COVID-19 Reshaped Sports In 2020, But Women Continued To Make Their Mark

Award-winning sports columnist Christine Brennan joins Detroit Tigers vice president of marketing Ellen Hill Zeringue to look back on the marquee moments for women in sports in 2020.

Women athletes found ways to make their mark in a year when COVID-19 completely rewrote our relationship with sports and how they operate.

Kim Ng became the first woman general manager of a Major League Baseball team. Sarah Fuller became the first woman to score points in a Power 5 football game, though her season as kicker was cut short after Vanderbilt’s game against Georgia this weekend was canceled due to COVID-19 cases on her team. The Professional Women’s Hockey Players Association landed their largest corporate sponsorship

Listen: Sports columnist Christine Brennan and Detroit Tigers VP of marketing Ellen Hill Zeringue discuss women in sports

And WNBA players successfully operated their league in a bubble (similar to their male counterparts in the NBA) and saw more of their games get nationally televised. Their viewership went up, too.

They also lead the way on using their platform to speak out on social justice issues as protests against racial inequality and police brutality swept the country this summer.

Photos courtesy of guests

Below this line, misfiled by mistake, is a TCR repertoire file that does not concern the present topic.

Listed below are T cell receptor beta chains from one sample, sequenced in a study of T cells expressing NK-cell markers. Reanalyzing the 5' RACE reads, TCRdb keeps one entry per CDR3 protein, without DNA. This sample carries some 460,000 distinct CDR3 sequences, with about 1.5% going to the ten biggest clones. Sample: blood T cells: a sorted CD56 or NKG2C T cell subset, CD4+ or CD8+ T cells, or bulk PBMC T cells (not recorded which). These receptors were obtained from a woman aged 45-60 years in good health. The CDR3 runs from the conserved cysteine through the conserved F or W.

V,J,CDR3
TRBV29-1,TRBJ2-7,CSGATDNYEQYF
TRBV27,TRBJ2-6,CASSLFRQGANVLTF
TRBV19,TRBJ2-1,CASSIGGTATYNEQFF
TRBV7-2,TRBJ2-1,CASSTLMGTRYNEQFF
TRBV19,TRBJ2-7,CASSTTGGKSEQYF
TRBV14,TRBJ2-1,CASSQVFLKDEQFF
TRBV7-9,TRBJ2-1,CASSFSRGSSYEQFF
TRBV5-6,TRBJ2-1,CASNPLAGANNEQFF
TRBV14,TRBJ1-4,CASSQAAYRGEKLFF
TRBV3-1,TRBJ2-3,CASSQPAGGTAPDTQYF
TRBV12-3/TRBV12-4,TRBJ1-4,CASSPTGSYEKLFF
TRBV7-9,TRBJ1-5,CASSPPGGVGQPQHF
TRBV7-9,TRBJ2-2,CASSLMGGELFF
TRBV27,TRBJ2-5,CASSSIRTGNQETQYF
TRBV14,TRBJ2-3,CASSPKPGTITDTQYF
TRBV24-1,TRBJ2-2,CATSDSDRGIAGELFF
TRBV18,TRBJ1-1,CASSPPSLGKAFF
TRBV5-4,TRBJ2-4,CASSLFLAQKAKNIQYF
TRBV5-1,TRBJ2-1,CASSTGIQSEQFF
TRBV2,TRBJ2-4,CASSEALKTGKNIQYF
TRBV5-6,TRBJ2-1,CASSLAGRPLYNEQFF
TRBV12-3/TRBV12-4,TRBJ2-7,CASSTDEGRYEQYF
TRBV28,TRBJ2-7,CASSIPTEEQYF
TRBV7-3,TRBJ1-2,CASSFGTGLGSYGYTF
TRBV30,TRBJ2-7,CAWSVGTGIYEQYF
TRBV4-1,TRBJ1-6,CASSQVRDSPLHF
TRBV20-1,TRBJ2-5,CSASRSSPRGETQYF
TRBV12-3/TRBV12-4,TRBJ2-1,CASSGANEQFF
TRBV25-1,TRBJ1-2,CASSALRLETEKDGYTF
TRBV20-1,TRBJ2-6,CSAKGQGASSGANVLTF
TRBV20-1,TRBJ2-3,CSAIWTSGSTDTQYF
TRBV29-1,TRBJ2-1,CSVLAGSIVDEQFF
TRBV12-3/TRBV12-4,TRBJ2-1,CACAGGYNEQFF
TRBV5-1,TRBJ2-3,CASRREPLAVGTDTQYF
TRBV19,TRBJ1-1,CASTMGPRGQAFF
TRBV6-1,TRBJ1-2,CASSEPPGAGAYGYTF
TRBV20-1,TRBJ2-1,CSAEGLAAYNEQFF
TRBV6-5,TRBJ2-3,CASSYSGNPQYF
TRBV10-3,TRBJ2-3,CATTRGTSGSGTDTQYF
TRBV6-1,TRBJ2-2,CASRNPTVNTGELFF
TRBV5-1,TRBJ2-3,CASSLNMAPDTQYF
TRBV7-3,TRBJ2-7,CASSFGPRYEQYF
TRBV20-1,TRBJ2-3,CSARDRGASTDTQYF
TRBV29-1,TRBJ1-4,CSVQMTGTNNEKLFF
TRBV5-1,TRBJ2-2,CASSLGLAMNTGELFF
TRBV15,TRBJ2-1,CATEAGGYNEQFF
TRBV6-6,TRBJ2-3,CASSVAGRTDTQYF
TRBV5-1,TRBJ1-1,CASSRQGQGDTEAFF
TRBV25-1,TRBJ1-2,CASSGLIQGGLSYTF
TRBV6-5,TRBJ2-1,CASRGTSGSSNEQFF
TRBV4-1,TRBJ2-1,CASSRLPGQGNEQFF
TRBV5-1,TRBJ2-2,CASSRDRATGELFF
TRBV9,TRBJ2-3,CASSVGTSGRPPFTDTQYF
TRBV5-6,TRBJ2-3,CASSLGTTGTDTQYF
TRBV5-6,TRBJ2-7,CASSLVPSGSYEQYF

Photos courtesy of guests

“All of these young women now — even in their 20s and 30s — faced discrimination or lack of respect or some kind of being told they were other or not the real deal,” says Christine Brennan, an award-winning sports columnist for USA Today. “And so I don’t think it’s a surprise that women speak up even more in some ways than men in terms of these social issues. That will certainly be remembered from 2020 not to mention previous years.”

Brennan joined CultureShift on 101.9 WDET to look back on women in sports in 2020. She was joined by Ellen Hill Zeringue, the vice president of marketing for the Detroit Tigers.

“Brands and marketers are starting to take notice to the importance of the voice of the women athletes,” says Zeringue, who is a native Detroiter. “You see more and more brands creating campaigns that are amplifying what these amazing women are doing. That’s another reason why this is not a trend and it has staying power… particularly when you look at the Gen Z audience and you think about how they are so focused on philanthropy and what brands are doing from a cause perspective.”

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  • Ryan Patrick Hooper
    Ryan Patrick Hooper is the award-winning host of "In the Groove" on 101.9 WDET-FM Detroit’s NPR station. Hooper has covered stories for the New York Times, NPR, Detroit Free Press, Hour Detroit, SPIN and Paste magazine.